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Roentgenium is a metallic chemical element classified among the transactinides on the periodic table of elements. This element is one of the heaviest known to man, with an atomic number of 111; it was once known as unununium, a systematic name which is related to its atomic number. Like other transactinide elements, roentgenium does not occur naturally, and it must be synthesized in a linear accelerator, using a costly and time consuming process. No commercial uses have been developed for this element.
Credit for the discovery of roentgenium is given to Peter Armbruster and Gottfried Münzenber, researchers in Darmstadt, Germany. The men produced the element artificially in 1994 by colliding nickel and bismuth in a linear accelerator. Only a handful of atoms were produced, and they were extremely short lived, but they endured long enough to confirm the discovery of the 111th element, which is also classified among the transition metals.
The chemical properties of roentgenium are not fully known, as the element only exists for a brief period of time, making it difficult to conduct observations and experiments. Like other transactinides, roentgenium is extremely unstable and it is also radioactive. Its metallic nature is actually only assumed; scientists also believe that it probably has an orange to yellow cast. As a general rule, isotopes of roentgenium live for only a few seconds.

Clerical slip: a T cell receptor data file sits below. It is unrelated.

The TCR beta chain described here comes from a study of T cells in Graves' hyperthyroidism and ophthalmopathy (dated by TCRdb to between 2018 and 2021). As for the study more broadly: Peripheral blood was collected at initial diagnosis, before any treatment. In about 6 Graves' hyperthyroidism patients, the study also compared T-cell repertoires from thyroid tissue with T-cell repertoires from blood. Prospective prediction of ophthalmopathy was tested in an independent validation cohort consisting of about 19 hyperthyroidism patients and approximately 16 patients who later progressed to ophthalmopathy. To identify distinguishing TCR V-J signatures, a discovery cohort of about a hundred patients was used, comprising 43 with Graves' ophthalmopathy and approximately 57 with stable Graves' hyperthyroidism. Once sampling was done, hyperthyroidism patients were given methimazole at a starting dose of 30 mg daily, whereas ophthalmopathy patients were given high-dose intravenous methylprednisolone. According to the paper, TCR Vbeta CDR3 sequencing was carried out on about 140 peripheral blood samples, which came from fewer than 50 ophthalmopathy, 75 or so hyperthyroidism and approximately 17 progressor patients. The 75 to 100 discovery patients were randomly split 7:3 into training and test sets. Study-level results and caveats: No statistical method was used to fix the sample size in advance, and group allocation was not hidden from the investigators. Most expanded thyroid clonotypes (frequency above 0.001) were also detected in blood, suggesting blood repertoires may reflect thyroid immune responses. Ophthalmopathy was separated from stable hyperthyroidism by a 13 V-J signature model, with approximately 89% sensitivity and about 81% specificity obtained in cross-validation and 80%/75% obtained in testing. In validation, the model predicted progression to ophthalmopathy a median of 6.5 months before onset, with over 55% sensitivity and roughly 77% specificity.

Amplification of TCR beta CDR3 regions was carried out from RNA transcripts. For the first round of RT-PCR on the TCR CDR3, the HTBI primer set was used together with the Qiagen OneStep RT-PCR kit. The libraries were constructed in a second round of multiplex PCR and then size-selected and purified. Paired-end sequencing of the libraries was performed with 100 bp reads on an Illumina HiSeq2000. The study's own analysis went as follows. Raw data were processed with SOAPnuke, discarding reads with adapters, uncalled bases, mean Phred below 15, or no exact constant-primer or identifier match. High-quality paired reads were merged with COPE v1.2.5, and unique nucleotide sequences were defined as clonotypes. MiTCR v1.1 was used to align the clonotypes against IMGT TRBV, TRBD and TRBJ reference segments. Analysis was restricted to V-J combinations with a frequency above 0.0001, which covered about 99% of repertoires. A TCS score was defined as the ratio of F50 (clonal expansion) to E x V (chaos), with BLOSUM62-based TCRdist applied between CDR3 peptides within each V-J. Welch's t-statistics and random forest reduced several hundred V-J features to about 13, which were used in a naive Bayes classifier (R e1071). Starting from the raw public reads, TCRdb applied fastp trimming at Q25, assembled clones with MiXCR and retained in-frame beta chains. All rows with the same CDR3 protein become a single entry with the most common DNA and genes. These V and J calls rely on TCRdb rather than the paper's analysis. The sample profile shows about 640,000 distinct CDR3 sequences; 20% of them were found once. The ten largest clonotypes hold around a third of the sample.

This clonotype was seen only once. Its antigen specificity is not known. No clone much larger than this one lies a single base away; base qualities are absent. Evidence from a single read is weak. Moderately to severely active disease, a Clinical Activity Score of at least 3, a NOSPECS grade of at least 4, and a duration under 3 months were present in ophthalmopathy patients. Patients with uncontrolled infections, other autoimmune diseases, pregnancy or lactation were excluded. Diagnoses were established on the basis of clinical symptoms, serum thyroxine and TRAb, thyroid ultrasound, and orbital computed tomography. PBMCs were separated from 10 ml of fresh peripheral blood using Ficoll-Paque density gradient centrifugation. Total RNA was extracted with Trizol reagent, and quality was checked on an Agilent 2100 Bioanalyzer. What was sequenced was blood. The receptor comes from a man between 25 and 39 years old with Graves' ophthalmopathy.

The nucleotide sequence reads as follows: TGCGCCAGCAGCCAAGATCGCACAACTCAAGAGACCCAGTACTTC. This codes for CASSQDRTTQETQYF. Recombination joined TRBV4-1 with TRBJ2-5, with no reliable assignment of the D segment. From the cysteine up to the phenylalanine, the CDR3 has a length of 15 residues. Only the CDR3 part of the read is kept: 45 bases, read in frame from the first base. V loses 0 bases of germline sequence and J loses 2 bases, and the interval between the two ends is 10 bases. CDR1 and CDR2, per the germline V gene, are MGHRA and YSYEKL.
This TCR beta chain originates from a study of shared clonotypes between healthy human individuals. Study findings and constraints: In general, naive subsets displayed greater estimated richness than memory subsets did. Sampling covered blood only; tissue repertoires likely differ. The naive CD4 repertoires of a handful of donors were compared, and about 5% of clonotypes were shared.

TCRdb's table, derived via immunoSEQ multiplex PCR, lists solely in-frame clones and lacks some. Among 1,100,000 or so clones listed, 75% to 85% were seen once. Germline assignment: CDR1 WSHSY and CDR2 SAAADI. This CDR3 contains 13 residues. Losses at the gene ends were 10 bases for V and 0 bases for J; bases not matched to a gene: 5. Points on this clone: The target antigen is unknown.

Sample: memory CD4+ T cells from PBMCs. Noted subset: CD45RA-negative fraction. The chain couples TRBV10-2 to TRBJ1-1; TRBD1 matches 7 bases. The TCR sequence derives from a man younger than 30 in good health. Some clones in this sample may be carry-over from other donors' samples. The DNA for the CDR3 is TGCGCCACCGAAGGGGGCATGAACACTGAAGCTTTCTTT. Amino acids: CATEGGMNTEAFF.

The name “roentgenium” was approved for this element in 2004. It honors Welhelm Conrad Röntgen, a scientific researcher who is probably best known for his discovery of the x-ray. Given the immense contribution to science that the x-ray represents, the German discoverers of element 111 probably wanted to ensure that the name of its discoverer lived on. You may also see his name anglicized as “Roentgen,” the spelling that was adopted for the name of the element, which is abbreviated as Rg on the periodic table.
Like other synthetically produced elements, roentgenium may have a few surprises to yield. Researchers continue to produce and study the element in the hopes that they can find stable isotopes with longer lives, and perhaps a use for the element may one day be developed.
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